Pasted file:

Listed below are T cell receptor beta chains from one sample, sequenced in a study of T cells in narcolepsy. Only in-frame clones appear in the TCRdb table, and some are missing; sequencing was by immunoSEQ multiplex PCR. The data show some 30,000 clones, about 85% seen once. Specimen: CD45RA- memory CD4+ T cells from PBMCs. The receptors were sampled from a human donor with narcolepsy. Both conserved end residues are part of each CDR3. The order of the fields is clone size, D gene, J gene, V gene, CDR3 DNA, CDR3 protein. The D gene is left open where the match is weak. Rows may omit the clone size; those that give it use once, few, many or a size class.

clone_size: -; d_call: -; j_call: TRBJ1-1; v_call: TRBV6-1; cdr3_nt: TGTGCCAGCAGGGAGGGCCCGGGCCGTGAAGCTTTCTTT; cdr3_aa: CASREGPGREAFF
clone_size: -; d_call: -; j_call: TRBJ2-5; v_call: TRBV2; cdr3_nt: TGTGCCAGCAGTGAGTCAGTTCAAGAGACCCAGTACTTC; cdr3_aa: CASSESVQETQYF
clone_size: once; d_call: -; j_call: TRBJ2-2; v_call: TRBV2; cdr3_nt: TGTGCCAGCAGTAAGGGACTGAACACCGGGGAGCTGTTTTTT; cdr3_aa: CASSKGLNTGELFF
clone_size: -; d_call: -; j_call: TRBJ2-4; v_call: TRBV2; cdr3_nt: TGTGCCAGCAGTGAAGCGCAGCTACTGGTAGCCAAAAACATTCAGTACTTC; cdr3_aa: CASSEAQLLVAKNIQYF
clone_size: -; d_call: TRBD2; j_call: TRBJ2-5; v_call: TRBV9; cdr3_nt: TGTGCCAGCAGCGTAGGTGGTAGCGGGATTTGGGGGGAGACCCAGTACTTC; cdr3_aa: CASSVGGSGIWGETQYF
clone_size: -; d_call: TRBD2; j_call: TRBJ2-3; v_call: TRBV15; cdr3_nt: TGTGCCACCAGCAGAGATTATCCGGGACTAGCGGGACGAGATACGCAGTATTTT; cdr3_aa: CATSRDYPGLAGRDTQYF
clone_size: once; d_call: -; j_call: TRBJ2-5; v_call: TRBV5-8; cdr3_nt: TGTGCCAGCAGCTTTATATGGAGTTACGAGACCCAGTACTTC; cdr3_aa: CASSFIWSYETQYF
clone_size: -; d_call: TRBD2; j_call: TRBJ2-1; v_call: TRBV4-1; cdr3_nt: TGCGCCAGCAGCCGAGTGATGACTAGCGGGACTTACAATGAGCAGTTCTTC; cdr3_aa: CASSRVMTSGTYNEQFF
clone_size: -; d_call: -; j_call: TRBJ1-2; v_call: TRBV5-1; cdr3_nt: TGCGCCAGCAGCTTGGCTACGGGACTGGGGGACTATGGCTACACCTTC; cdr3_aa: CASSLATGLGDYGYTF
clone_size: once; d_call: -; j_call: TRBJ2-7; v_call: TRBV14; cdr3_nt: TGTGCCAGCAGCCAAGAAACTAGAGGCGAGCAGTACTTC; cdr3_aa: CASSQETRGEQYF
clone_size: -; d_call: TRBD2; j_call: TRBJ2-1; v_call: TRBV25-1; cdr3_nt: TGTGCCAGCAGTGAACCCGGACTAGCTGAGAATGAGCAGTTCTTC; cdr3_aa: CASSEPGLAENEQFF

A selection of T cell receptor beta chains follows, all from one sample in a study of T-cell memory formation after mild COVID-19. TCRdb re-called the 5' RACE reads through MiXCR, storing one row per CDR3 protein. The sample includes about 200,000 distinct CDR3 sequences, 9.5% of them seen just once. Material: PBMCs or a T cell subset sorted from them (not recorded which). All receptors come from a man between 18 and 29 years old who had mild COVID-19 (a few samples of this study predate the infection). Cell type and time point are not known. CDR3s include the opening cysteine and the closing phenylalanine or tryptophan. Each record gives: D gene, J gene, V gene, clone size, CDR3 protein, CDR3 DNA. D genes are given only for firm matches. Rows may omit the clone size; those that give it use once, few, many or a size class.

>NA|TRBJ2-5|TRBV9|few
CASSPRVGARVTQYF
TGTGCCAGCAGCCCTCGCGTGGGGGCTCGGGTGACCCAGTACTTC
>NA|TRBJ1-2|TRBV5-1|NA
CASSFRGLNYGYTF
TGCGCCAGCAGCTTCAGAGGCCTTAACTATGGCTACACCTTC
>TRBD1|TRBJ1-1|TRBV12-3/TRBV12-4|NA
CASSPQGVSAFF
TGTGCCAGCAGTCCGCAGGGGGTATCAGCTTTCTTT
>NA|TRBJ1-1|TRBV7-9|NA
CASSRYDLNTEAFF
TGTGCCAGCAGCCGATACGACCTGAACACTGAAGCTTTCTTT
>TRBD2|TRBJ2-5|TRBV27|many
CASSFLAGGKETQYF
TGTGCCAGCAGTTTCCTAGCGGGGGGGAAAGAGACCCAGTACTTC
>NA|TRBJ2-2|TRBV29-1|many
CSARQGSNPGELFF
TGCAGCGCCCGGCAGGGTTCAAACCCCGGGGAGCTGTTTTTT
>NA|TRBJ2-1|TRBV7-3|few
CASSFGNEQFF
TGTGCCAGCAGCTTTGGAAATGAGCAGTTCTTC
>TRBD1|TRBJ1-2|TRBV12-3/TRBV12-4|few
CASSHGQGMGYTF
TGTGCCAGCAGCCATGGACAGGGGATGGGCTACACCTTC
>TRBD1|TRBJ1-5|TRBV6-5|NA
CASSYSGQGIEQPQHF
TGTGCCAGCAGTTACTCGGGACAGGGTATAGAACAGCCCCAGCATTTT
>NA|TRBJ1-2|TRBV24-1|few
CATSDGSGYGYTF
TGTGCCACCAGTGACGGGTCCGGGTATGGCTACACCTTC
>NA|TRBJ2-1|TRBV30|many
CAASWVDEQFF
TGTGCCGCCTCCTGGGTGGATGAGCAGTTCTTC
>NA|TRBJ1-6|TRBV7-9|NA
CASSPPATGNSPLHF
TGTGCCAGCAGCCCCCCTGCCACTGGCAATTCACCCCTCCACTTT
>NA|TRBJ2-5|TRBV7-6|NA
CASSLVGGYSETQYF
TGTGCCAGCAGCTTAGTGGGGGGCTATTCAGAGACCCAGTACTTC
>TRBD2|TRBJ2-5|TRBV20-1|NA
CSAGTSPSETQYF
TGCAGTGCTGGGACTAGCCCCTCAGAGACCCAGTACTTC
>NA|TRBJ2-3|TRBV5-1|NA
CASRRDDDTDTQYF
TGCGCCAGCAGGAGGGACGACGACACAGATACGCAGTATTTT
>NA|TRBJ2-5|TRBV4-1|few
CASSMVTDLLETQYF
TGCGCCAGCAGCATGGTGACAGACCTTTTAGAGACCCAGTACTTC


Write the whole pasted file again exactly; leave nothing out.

Listed below are T cell receptor beta chains from one sample, sequenced in a study of T cells in narcolepsy. Only in-frame clones appear in the TCRdb table, and some are missing; sequencing was by immunoSEQ multiplex PCR. The data show some 30,000 clones, about 85% seen once. Specimen: CD45RA- memory CD4+ T cells from PBMCs. The receptors were sampled from a human donor with narcolepsy. Both conserved end residues are part of each CDR3. The order of the fields is clone size, D gene, J gene, V gene, CDR3 DNA, CDR3 protein. The D gene is left open where the match is weak. Rows may omit the clone size; those that give it use once, few, many or a size class.

clone_size: -; d_call: -; j_call: TRBJ1-1; v_call: TRBV6-1; cdr3_nt: TGTGCCAGCAGGGAGGGCCCGGGCCGTGAAGCTTTCTTT; cdr3_aa: CASREGPGREAFF
clone_size: -; d_call: -; j_call: TRBJ2-5; v_call: TRBV2; cdr3_nt: TGTGCCAGCAGTGAGTCAGTTCAAGAGACCCAGTACTTC; cdr3_aa: CASSESVQETQYF
clone_size: once; d_call: -; j_call: TRBJ2-2; v_call: TRBV2; cdr3_nt: TGTGCCAGCAGTAAGGGACTGAACACCGGGGAGCTGTTTTTT; cdr3_aa: CASSKGLNTGELFF
clone_size: -; d_call: -; j_call: TRBJ2-4; v_call: TRBV2; cdr3_nt: TGTGCCAGCAGTGAAGCGCAGCTACTGGTAGCCAAAAACATTCAGTACTTC; cdr3_aa: CASSEAQLLVAKNIQYF
clone_size: -; d_call: TRBD2; j_call: TRBJ2-5; v_call: TRBV9; cdr3_nt: TGTGCCAGCAGCGTAGGTGGTAGCGGGATTTGGGGGGAGACCCAGTACTTC; cdr3_aa: CASSVGGSGIWGETQYF
clone_size: -; d_call: TRBD2; j_call: TRBJ2-3; v_call: TRBV15; cdr3_nt: TGTGCCACCAGCAGAGATTATCCGGGACTAGCGGGACGAGATACGCAGTATTTT; cdr3_aa: CATSRDYPGLAGRDTQYF
clone_size: once; d_call: -; j_call: TRBJ2-5; v_call: TRBV5-8; cdr3_nt: TGTGCCAGCAGCTTTATATGGAGTTACGAGACCCAGTACTTC; cdr3_aa: CASSFIWSYETQYF
clone_size: -; d_call: TRBD2; j_call: TRBJ2-1; v_call: TRBV4-1; cdr3_nt: TGCGCCAGCAGCCGAGTGATGACTAGCGGGACTTACAATGAGCAGTTCTTC; cdr3_aa: CASSRVMTSGTYNEQFF
clone_size: -; d_call: -; j_call: TRBJ1-2; v_call: TRBV5-1; cdr3_nt: TGCGCCAGCAGCTTGGCTACGGGACTGGGGGACTATGGCTACACCTTC; cdr3_aa: CASSLATGLGDYGYTF
clone_size: once; d_call: -; j_call: TRBJ2-7; v_call: TRBV14; cdr3_nt: TGTGCCAGCAGCCAAGAAACTAGAGGCGAGCAGTACTTC; cdr3_aa: CASSQETRGEQYF
clone_size: -; d_call: TRBD2; j_call: TRBJ2-1; v_call: TRBV25-1; cdr3_nt: TGTGCCAGCAGTGAACCCGGACTAGCTGAGAATGAGCAGTTCTTC; cdr3_aa: CASSEPGLAENEQFF

A selection of T cell receptor beta chains follows, all from one sample in a study of T-cell memory formation after mild COVID-19. TCRdb re-called the 5' RACE reads through MiXCR, storing one row per CDR3 protein. The sample includes about 200,000 distinct CDR3 sequences, 9.5% of them seen just once. Material: PBMCs or a T cell subset sorted from them (not recorded which). All receptors come from a man between 18 and 29 years old who had mild COVID-19 (a few samples of this study predate the infection). Cell type and time point are not known. CDR3s include the opening cysteine and the closing phenylalanine or tryptophan. Each record gives: D gene, J gene, V gene, clone size, CDR3 protein, CDR3 DNA. D genes are given only for firm matches. Rows may omit the clone size; those that give it use once, few, many or a size class.

>NA|TRBJ2-5|TRBV9|few
CASSPRVGARVTQYF
TGTGCCAGCAGCCCTCGCGTGGGGGCTCGGGTGACCCAGTACTTC
>NA|TRBJ1-2|TRBV5-1|NA
CASSFRGLNYGYTF
TGCGCCAGCAGCTTCAGAGGCCTTAACTATGGCTACACCTTC
>TRBD1|TRBJ1-1|TRBV12-3/TRBV12-4|NA
CASSPQGVSAFF
TGTGCCAGCAGTCCGCAGGGGGTATCAGCTTTCTTT
>NA|TRBJ1-1|TRBV7-9|NA
CASSRYDLNTEAFF
TGTGCCAGCAGCCGATACGACCTGAACACTGAAGCTTTCTTT
>TRBD2|TRBJ2-5|TRBV27|many
CASSFLAGGKETQYF
TGTGCCAGCAGTTTCCTAGCGGGGGGGAAAGAGACCCAGTACTTC
>NA|TRBJ2-2|TRBV29-1|many
CSARQGSNPGELFF
TGCAGCGCCCGGCAGGGTTCAAACCCCGGGGAGCTGTTTTTT
>NA|TRBJ2-1|TRBV7-3|few
CASSFGNEQFF
TGTGCCAGCAGCTTTGGAAATGAGCAGTTCTTC
>TRBD1|TRBJ1-2|TRBV12-3/TRBV12-4|few
CASSHGQGMGYTF
TGTGCCAGCAGCCATGGACAGGGGATGGGCTACACCTTC
>TRBD1|TRBJ1-5|TRBV6-5|NA
CASSYSGQGIEQPQHF
TGTGCCAGCAGTTACTCGGGACAGGGTATAGAACAGCCCCAGCATTTT
>NA|TRBJ1-2|TRBV24-1|few
CATSDGSGYGYTF
TGTGCCACCAGTGACGGGTCCGGGTATGGCTACACCTTC
>NA|TRBJ2-1|TRBV30|many
CAASWVDEQFF
TGTGCCGCCTCCTGGGTGGATGAGCAGTTCTTC
>NA|TRBJ1-6|TRBV7-9|NA
CASSPPATGNSPLHF
TGTGCCAGCAGCCCCCCTGCCACTGGCAATTCACCCCTCCACTTT
>NA|TRBJ2-5|TRBV7-6|NA
CASSLVGGYSETQYF
TGTGCCAGCAGCTTAGTGGGGGGCTATTCAGAGACCCAGTACTTC
>TRBD2|TRBJ2-5|TRBV20-1|NA
CSAGTSPSETQYF
TGCAGTGCTGGGACTAGCCCCTCAGAGACCCAGTACTTC
>NA|TRBJ2-3|TRBV5-1|NA
CASRRDDDTDTQYF
TGCGCCAGCAGGAGGGACGACGACACAGATACGCAGTATTTT
>NA|TRBJ2-5|TRBV4-1|few
CASSMVTDLLETQYF
TGCGCCAGCAGCATGGTGACAGACCTTTTAGAGACCCAGTACTTC